After examining the standards and procedures for the protection of personal privacy in a number of research and statistical activities, the Commission reached three main conclusions:

  • Research and statistical activities are becoming more dependent on information originally collected or maintained for administrative purposes, a dependence that attenuates the relationship between researcher and data subject and weakens the individual's ability to control the way information about him is collected and used.
  • While an expectation of confidentiality is, and has been, an integral part of research and statistical activities, their growing number raises serious questions about the validity of that expectation.
  • The use of individually identifiable research and statistical records for administrative, regulatory, or law enforcement purposes encourages abuse of the expectation that information will be kept confidential.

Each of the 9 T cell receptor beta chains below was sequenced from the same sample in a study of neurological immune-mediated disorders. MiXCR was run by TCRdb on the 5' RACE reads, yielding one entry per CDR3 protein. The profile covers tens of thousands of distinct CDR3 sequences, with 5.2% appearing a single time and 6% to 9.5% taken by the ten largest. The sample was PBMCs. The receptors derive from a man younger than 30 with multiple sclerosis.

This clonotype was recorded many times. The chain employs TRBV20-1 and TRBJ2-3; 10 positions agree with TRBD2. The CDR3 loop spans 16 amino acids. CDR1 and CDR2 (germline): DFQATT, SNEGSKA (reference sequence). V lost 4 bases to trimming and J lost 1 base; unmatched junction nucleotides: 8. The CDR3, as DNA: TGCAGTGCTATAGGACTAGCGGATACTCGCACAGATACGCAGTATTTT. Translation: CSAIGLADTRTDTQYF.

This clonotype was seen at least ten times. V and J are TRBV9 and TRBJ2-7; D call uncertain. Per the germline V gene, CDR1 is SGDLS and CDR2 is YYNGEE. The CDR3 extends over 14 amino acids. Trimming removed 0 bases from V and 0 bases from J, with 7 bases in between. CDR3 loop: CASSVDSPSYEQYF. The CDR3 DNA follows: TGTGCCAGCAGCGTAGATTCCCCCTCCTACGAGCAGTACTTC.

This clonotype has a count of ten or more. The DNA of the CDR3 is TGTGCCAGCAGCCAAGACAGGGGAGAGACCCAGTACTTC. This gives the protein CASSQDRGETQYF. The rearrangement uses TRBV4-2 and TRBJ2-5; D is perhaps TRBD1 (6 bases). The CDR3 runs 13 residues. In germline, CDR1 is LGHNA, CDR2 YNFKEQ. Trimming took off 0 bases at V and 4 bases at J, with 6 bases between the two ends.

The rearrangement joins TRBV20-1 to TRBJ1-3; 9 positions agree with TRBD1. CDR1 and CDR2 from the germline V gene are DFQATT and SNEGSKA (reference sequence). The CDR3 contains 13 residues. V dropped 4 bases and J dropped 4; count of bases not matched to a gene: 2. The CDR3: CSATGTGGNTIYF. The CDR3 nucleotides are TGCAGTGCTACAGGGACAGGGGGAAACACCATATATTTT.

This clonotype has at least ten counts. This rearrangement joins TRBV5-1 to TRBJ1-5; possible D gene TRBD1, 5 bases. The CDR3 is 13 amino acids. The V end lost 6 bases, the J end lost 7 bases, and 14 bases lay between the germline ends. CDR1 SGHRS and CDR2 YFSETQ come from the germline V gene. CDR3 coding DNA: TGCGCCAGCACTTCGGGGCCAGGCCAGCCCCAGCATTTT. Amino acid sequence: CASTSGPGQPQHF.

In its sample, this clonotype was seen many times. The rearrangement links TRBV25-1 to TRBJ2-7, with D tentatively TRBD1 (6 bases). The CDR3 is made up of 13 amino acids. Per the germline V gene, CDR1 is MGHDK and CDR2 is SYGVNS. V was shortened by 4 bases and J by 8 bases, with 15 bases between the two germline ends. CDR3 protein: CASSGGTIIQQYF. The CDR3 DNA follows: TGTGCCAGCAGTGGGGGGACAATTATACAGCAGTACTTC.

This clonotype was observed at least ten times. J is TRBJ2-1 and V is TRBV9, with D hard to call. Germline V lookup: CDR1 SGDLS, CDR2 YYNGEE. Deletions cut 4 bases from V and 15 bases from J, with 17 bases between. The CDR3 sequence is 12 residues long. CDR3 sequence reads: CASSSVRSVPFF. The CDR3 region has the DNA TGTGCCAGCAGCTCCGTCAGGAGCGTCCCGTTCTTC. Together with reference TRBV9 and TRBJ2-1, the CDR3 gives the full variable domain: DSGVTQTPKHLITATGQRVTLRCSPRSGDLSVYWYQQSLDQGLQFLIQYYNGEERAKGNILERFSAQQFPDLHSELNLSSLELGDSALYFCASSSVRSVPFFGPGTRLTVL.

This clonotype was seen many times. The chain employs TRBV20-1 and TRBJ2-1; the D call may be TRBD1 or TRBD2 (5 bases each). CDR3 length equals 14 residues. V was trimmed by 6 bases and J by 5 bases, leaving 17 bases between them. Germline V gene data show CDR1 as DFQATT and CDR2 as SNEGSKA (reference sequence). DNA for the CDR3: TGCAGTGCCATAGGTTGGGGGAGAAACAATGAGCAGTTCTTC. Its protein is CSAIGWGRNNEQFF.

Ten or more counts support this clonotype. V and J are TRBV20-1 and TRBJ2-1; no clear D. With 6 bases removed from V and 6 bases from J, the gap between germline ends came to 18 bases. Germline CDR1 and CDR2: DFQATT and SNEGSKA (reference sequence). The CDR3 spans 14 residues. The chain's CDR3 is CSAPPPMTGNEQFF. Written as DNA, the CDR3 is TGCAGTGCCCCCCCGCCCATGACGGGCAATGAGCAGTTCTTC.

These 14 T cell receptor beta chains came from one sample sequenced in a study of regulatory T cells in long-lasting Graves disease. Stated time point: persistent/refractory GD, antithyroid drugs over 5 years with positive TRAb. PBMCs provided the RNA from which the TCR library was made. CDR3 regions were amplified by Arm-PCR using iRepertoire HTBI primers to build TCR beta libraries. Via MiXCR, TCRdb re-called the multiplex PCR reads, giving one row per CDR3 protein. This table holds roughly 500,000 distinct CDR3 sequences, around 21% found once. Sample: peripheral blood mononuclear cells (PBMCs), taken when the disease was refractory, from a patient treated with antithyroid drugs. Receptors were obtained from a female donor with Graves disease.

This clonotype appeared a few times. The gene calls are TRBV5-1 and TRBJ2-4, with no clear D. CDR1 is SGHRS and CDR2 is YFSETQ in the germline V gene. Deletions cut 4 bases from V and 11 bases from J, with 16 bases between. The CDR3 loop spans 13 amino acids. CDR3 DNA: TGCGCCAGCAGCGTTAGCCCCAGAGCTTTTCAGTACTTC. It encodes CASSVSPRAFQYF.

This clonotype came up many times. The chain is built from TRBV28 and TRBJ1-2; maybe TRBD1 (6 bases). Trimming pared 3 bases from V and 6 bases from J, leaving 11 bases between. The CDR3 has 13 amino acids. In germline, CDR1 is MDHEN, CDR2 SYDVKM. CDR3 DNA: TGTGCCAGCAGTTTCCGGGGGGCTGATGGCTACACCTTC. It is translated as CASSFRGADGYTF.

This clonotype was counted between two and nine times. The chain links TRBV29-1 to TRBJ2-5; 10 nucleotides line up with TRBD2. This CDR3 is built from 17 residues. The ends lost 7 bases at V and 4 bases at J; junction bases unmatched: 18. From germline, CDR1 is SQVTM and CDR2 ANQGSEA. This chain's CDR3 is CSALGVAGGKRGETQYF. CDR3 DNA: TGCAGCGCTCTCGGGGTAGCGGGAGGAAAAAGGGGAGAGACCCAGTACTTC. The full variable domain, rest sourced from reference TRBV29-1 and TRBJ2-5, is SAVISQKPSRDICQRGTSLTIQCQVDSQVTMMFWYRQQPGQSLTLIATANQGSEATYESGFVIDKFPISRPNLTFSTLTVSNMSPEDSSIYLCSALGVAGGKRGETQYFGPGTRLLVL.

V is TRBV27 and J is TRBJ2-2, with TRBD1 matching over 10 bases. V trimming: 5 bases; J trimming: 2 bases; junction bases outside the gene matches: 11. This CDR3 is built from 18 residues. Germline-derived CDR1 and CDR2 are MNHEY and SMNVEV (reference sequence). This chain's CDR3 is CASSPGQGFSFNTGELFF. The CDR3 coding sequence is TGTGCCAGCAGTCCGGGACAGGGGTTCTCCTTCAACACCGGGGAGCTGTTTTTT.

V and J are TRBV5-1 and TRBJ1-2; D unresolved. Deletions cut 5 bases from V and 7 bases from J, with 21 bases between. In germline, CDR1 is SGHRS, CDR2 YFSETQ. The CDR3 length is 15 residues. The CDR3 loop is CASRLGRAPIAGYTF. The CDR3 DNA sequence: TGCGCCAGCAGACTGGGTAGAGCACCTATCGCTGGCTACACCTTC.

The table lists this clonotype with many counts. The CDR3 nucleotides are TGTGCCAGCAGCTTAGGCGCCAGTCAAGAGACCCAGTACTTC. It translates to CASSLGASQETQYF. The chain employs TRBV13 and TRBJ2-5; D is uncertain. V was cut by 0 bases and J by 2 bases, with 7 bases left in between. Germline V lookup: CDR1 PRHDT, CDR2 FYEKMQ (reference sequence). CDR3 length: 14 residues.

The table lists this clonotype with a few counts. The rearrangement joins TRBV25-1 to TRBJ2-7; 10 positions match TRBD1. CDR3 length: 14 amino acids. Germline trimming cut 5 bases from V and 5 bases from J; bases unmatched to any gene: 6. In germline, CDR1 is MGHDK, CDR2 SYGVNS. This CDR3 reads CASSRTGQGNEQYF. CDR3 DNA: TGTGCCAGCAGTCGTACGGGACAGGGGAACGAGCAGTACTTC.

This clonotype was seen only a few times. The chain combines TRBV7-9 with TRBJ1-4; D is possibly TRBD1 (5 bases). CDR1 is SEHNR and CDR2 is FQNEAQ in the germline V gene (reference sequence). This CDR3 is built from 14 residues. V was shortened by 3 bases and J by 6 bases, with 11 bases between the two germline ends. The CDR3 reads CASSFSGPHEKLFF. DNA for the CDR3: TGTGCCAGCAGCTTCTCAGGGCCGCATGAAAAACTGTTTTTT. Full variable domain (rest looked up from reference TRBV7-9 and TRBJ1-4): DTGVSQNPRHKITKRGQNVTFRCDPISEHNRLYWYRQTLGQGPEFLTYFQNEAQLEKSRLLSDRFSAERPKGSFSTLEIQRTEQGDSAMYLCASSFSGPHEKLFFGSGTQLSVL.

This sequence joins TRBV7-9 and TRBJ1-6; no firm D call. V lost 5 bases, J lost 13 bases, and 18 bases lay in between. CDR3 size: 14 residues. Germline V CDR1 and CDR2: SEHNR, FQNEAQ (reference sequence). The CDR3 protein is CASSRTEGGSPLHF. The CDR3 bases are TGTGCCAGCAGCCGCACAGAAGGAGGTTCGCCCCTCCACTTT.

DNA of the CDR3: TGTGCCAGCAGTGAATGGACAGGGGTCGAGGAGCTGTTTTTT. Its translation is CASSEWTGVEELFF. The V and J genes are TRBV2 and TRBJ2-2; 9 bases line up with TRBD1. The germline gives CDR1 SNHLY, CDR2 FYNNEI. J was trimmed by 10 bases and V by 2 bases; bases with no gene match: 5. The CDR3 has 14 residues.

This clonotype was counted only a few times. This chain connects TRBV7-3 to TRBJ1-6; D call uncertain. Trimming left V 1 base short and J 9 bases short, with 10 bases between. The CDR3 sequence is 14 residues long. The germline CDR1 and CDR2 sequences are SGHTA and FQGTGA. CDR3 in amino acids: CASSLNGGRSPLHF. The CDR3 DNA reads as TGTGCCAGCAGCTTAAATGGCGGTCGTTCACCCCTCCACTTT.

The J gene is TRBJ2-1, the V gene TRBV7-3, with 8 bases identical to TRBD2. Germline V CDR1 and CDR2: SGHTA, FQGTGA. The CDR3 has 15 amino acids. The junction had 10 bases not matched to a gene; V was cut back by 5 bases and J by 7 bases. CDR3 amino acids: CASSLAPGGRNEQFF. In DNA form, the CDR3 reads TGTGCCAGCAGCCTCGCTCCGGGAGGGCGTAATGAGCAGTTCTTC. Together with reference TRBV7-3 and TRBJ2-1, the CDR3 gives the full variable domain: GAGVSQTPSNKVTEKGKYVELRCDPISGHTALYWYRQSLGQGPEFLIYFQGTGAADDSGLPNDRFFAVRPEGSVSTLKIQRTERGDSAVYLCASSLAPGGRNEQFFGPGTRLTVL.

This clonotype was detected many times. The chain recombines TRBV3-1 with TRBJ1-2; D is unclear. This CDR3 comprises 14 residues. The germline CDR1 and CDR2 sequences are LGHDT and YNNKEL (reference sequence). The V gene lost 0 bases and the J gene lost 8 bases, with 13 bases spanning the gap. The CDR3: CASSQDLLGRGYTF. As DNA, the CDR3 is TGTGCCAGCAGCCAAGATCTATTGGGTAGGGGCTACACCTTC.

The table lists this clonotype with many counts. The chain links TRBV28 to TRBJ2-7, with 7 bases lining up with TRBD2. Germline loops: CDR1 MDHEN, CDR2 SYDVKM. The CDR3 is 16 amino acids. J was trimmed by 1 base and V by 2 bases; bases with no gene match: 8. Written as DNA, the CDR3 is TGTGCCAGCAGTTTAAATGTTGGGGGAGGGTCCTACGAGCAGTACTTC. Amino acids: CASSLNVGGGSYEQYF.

The Commission's principal objective is to strike a proper balance between the individual's interest in personal privacy and society's need for knowledge. In research and statistical activities, the threat to personal privacy comes mainly from information and records collected and maintained in individually identifiable form. Thus, the Commission believes that the first and fundamental step toward achieving the desired balance is to establish a clear boundary between the use of such information (regardless of source) that is collected, maintained, or disseminated for a research or statistical purpose, and the use of information that is collected, maintained, or disseminated for other purposes. Assuming that such a functional boundary can be established, the Commission proposes policy and rules for the transfer of individually identifiable information or records within and across the boundary, and identifies the role it believes an individual should play in such transfers.